Yesterday wasn’t just Election Day. It was also the day that the government consultation on the Transparency in Supply Chains (TISC) clause came to a close. Whilst the details of the TISC clause continue to take shape, what should companies be thinking about? As it stands, the legal requirements as such may not seem particularly burdensome; however, this legislation should be seen as a prompt for companies to take stock of the prevalence of the issue in business supply chains and an opportunity to manage and minimise the associated business risks, including risk to operations and reputation/ brand. This is not to mention that legal requirements in this are also likely to become more stringent.
Here is a list that we have put together outlining 10 steps that companies should take to get a handle on modern slavery and human trafficking:
- Consider how a response to the MSA will fit within existing strategic objectives within the company, which may include adopting an approach to embed the UN Guiding Principles on Business and Human Rights
- Develop or update existing policies to address human rights issues, including slavery, forced and bonded labour, and human trafficking
- Identify relevant KPIs to monitor performance and help to ensure continuous improvement, for example:
- number of known incidents of slavery and human trafficking linked to the company either by its operations, business relationships or supply chain,
- percentage and number of suppliers engaged on the issue of human trafficking and slavery
- percentage and number of suppliers signed up to specific requirements included, for instance, in a code of conduct or contract
- percentage and number of staff trained on the issue of human trafficking and slavery
- Work with relevant personnel to map the supply chain and determine where suppliers operate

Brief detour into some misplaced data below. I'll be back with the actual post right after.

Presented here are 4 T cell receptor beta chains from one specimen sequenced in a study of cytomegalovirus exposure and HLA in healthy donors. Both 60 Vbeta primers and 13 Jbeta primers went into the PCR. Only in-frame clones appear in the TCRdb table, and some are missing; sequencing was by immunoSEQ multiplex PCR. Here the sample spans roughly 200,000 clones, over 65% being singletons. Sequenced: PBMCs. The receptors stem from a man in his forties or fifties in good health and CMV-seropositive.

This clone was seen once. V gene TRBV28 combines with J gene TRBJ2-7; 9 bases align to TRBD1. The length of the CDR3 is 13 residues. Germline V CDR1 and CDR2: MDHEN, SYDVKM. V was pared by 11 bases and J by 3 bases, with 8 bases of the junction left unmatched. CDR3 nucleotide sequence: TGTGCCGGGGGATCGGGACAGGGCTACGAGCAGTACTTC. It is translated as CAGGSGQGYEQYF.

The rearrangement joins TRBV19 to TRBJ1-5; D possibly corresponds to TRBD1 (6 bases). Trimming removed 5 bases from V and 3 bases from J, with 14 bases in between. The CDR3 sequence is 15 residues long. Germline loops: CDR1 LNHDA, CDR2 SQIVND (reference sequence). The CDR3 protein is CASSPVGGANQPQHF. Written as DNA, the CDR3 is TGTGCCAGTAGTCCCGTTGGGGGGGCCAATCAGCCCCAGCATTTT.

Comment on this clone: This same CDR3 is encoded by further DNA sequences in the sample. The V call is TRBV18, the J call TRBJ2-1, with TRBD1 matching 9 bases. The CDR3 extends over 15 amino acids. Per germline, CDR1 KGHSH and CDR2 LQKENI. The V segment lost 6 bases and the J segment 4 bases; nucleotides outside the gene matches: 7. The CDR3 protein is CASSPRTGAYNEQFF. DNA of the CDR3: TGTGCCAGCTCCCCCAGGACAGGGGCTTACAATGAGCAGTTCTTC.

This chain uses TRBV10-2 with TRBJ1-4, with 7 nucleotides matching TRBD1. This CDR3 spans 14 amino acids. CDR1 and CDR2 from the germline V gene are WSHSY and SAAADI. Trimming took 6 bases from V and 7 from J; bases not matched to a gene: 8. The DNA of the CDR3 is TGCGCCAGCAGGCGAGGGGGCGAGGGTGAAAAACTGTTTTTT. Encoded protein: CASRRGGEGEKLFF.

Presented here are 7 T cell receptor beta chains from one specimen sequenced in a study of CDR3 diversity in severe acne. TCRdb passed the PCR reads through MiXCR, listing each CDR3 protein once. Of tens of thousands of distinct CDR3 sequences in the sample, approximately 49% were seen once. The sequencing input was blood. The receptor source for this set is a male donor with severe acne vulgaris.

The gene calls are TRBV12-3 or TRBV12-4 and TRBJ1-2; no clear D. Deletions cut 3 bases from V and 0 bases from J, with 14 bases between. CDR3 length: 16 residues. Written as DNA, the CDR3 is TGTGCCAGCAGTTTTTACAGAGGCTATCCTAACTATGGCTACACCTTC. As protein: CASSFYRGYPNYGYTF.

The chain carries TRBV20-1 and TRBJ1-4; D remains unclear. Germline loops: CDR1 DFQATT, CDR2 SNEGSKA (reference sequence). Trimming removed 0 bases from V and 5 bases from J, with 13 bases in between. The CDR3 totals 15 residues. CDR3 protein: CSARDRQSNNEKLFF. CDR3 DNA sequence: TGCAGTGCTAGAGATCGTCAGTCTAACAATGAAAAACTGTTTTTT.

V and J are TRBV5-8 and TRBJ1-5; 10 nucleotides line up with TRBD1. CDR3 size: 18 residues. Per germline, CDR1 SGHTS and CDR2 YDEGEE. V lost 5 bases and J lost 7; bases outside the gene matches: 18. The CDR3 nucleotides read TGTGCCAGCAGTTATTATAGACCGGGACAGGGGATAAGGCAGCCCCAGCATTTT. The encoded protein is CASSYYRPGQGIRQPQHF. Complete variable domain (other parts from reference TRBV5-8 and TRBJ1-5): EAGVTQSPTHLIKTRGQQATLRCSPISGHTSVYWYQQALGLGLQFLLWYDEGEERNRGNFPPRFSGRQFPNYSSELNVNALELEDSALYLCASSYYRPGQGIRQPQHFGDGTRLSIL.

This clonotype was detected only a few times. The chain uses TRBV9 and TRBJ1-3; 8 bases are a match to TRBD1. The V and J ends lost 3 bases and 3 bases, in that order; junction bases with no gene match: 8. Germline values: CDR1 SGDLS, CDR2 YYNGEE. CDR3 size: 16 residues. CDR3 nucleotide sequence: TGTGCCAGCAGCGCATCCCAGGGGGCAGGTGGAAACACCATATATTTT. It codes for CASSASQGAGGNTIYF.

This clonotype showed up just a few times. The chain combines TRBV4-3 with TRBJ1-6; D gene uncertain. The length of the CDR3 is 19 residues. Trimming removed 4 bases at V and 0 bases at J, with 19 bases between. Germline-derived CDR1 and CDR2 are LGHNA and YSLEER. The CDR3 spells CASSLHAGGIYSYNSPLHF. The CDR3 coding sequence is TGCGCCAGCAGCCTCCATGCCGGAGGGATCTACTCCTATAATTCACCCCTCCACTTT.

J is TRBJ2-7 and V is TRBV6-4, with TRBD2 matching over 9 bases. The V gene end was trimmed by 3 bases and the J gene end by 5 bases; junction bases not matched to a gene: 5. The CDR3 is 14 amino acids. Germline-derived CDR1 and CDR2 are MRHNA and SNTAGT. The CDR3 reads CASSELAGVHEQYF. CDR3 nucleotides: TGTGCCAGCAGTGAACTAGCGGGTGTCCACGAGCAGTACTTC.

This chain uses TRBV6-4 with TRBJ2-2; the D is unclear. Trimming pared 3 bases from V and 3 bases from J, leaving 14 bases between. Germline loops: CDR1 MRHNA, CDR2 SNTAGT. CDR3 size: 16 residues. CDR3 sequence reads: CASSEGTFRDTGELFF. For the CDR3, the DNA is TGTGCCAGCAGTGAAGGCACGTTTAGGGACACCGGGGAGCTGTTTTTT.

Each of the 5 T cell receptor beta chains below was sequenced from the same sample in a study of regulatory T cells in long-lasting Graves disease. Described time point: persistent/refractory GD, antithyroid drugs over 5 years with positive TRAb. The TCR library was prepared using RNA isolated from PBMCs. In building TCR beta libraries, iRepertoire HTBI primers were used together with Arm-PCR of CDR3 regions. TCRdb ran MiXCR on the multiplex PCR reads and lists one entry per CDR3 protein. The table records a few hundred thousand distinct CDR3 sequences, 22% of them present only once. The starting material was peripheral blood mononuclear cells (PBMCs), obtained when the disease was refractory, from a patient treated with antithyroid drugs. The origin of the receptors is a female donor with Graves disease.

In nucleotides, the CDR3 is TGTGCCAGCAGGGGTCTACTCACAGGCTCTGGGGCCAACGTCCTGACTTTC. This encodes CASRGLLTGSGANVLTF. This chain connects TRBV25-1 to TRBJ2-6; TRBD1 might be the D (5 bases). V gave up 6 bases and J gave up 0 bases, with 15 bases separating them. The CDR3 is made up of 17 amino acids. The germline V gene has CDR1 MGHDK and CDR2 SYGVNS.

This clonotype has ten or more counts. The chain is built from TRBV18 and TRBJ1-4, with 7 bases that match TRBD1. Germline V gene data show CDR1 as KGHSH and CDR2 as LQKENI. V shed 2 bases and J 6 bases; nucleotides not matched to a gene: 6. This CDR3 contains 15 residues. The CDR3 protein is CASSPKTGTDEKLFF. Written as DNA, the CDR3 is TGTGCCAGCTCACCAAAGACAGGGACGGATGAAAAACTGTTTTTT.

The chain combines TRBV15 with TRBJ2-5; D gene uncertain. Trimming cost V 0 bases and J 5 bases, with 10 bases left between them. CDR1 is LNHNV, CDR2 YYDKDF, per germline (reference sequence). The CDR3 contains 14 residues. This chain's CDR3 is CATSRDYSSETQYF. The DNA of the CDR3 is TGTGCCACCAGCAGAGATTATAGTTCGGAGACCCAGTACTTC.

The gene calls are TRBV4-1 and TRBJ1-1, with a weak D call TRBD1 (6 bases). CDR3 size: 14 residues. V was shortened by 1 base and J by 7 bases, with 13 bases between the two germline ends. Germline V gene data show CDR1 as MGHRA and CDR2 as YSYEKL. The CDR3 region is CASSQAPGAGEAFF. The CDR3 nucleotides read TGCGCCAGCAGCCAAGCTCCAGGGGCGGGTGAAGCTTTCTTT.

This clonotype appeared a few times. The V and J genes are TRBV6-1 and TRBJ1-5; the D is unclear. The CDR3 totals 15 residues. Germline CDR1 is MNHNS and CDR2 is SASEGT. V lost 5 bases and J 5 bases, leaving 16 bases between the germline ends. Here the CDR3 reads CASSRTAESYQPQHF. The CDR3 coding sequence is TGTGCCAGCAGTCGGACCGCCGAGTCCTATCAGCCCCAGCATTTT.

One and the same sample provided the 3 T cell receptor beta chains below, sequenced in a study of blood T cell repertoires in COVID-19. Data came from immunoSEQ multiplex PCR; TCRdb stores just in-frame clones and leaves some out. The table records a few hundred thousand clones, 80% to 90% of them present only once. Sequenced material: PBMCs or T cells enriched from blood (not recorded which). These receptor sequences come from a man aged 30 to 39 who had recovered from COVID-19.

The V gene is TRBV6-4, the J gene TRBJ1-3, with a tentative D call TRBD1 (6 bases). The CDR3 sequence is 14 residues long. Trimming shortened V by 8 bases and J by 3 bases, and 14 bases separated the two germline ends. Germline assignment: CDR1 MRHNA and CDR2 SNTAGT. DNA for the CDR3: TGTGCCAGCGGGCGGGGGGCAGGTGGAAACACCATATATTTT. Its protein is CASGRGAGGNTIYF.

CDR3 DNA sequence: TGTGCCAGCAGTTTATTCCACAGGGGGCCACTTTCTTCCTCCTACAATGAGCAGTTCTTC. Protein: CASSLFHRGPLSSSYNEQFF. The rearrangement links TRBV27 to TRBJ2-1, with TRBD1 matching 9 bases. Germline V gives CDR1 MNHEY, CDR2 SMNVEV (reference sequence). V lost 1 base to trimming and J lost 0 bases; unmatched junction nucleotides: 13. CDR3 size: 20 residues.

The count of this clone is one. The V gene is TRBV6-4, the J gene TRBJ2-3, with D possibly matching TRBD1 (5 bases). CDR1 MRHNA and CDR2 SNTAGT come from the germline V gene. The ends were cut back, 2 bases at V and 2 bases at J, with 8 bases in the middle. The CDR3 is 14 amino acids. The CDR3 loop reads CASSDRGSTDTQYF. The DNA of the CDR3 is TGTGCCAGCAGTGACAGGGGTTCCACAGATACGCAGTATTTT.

- Identify the main areas of risk relating to slavery and human trafficking: which of those countries and sectors pose a higher risk?
- Ensure that all employees are made aware of the policy, the business risks associated with the incidence of human trafficking and slavery in operations and the supply chain, and the heightened risk of human trafficking and slavery occurring when working through agents and other third parties
- Develop or update any existing checklists, pre-qualification questionnaires, and purchasing policies to require the procurement or purchasing department to engage with suppliers on slavery and human trafficking issues, for example, ensuring certain labour standards and good practices are being met, particularly in regions where there is a heightened risk or legal systems lack enforcement
- Develop or update supplier codes of conduct, tender requirements or any RFPs, and supplier contracts to account for the issue of slavery and human trafficking, including, for example, requirements on meeting minimum labour standards in their supply chain,
- develop or update due diligence procedures to incorporate the risk of slavery and human trafficking, to be engaged in any merger or acquisition or partnership or joint venture process
- Make training on slavery and human trafficking available to staff